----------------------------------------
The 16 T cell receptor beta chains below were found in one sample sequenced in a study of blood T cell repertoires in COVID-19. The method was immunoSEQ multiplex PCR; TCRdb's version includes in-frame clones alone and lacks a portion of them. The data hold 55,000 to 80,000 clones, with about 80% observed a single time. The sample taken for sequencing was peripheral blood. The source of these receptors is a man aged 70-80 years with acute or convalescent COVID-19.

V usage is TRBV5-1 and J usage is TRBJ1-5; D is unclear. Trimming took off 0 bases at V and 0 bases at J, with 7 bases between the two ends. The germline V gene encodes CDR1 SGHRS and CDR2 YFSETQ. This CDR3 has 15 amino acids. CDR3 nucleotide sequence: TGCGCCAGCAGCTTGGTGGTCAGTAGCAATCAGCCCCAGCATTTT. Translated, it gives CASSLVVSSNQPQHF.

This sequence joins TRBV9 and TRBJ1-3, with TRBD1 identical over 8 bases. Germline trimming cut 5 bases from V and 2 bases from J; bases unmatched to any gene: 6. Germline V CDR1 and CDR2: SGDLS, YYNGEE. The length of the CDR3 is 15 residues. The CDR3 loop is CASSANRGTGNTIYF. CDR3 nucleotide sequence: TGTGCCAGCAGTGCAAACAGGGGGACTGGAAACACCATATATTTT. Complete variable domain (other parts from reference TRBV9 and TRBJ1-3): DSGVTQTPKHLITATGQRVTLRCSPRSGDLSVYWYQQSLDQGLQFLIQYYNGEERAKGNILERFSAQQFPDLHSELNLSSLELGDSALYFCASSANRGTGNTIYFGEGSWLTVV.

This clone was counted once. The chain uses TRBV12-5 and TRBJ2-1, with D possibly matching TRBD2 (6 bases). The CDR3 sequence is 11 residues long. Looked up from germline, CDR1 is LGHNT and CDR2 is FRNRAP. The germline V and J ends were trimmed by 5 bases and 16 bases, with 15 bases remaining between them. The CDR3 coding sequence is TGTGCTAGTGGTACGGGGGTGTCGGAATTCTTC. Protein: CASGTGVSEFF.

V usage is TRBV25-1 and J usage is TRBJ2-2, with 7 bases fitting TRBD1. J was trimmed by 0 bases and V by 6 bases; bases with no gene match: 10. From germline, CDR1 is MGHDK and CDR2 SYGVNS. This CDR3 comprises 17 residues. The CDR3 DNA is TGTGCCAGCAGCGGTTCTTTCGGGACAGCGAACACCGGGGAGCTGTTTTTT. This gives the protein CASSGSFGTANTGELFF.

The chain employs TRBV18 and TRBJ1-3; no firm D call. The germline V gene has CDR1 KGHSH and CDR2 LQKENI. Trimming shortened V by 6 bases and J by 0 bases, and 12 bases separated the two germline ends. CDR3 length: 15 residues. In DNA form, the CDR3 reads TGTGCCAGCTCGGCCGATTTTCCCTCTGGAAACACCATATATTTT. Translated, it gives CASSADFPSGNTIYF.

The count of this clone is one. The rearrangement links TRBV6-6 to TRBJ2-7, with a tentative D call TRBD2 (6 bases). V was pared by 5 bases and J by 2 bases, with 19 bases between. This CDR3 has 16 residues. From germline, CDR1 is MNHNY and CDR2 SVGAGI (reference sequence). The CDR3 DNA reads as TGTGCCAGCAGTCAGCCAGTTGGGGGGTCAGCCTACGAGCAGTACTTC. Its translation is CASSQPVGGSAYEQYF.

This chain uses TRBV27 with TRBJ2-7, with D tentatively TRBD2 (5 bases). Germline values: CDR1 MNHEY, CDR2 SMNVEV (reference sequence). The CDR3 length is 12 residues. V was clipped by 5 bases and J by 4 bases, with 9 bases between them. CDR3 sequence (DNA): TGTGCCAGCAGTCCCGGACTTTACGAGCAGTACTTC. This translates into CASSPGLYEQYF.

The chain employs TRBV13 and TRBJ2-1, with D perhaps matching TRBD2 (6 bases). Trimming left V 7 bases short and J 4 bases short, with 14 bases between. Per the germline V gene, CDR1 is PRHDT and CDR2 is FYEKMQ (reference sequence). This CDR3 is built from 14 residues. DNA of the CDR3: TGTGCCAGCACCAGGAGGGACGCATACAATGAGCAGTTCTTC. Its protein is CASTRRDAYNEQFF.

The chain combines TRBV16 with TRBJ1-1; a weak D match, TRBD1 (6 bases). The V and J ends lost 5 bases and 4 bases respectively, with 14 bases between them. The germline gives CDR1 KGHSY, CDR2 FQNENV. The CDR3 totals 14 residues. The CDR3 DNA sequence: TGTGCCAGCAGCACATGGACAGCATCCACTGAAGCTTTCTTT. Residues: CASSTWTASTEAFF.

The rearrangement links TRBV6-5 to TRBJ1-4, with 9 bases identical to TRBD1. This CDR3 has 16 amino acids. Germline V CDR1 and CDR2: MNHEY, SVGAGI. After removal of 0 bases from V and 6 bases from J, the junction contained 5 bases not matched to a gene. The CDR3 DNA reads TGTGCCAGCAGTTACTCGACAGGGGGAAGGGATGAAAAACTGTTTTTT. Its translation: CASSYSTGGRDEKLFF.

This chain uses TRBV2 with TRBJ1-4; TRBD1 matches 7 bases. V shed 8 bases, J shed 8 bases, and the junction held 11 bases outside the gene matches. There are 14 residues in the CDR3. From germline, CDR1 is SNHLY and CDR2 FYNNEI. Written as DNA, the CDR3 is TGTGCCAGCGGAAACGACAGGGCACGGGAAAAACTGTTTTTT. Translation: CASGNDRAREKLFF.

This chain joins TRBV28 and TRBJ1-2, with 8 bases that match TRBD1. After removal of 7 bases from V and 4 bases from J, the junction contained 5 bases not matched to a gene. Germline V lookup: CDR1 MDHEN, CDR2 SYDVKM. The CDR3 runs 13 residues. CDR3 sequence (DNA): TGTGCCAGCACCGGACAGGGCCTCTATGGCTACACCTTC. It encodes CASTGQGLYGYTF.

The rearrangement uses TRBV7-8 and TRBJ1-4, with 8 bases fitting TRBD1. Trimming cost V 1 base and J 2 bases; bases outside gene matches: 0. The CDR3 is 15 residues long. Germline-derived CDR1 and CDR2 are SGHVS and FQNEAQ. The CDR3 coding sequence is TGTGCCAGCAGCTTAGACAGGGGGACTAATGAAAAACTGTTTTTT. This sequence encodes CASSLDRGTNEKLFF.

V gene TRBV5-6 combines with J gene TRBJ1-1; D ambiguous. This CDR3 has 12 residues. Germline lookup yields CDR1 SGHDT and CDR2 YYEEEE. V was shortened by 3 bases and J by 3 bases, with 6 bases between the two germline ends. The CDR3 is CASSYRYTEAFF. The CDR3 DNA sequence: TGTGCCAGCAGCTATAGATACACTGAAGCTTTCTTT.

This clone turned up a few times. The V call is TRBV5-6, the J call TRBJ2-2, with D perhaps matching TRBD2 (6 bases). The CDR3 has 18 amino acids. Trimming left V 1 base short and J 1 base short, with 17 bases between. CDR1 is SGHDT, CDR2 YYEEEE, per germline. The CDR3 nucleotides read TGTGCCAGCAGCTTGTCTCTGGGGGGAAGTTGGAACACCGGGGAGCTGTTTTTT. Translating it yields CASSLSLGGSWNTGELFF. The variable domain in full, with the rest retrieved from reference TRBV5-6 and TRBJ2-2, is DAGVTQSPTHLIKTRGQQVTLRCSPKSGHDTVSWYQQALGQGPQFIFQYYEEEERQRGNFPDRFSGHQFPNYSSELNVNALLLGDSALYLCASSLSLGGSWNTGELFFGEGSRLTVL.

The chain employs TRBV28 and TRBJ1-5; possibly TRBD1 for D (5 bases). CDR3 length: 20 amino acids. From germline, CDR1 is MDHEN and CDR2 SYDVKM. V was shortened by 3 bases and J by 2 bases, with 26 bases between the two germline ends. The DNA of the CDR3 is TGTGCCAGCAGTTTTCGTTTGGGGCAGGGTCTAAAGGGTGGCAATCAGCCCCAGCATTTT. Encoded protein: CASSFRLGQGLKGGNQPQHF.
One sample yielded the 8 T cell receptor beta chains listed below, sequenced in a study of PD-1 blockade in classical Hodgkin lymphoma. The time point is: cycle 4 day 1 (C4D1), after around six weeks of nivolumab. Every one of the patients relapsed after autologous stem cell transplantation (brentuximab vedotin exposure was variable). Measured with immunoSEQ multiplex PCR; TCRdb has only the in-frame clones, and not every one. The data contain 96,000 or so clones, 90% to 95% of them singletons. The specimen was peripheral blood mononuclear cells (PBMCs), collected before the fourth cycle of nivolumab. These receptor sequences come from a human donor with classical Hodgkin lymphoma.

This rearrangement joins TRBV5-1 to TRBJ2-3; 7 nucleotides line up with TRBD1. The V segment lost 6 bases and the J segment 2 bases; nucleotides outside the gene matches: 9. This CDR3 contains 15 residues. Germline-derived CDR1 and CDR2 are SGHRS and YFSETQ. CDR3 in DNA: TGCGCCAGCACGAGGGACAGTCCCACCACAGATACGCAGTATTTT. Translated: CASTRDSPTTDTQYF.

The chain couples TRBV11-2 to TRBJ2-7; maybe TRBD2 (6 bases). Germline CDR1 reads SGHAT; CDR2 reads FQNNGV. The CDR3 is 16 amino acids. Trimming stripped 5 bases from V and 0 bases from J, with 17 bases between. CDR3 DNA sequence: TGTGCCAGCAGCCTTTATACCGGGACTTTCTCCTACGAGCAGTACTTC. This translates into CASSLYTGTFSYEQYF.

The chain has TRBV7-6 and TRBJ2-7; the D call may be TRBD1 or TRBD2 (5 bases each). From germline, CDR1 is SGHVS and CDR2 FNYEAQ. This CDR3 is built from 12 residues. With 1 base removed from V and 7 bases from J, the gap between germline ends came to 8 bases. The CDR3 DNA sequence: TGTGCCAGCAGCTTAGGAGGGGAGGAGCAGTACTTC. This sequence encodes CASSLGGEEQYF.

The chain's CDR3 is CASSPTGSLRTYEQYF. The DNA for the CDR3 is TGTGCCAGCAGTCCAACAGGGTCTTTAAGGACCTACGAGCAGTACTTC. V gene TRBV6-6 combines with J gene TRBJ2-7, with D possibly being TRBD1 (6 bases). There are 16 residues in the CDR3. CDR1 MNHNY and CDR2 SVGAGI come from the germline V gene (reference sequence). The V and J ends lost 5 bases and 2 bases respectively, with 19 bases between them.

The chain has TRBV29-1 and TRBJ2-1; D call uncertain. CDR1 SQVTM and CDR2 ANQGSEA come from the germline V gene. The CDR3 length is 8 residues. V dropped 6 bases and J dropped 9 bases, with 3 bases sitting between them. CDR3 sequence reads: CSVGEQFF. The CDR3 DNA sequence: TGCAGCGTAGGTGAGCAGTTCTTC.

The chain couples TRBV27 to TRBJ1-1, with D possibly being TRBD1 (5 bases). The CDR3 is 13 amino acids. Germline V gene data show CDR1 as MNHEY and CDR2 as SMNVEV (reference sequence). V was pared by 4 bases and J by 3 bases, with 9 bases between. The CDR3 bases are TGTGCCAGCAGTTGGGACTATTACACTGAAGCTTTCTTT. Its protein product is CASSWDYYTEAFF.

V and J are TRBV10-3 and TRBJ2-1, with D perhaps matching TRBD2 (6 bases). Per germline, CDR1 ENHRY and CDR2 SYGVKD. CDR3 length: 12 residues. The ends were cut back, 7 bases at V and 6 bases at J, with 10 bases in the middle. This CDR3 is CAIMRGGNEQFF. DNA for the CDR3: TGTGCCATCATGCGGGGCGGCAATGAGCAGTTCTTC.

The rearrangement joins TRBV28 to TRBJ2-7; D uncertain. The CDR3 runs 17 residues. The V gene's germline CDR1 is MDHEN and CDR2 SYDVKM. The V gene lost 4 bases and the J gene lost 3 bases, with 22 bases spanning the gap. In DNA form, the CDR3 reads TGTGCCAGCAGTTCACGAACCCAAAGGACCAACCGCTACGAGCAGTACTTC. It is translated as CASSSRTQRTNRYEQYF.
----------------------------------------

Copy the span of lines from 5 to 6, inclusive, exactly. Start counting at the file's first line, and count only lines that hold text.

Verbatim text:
V usage is TRBV25-1 and J usage is TRBJ2-2, with 7 bases fitting TRBD1. J was trimmed by 0 bases and V by 6 bases; bases with no gene match: 10. From germline, CDR1 is MGHDK and CDR2 SYGVNS. This CDR3 comprises 17 residues. The CDR3 DNA is TGTGCCAGCAGCGGTTCTTTCGGGACAGCGAACACCGGGGAGCTGTTTTTT. This gives the protein CASSGSFGTANTGELFF.

The chain employs TRBV18 and TRBJ1-3; no firm D call. The germline V gene has CDR1 KGHSH and CDR2 LQKENI. Trimming shortened V by 6 bases and J by 0 bases, and 12 bases separated the two germline ends. CDR3 length: 15 residues. In DNA form, the CDR3 reads TGTGCCAGCTCGGCCGATTTTCCCTCTGGAAACACCATATATTTT. Translated, it gives CASSADFPSGNTIYF.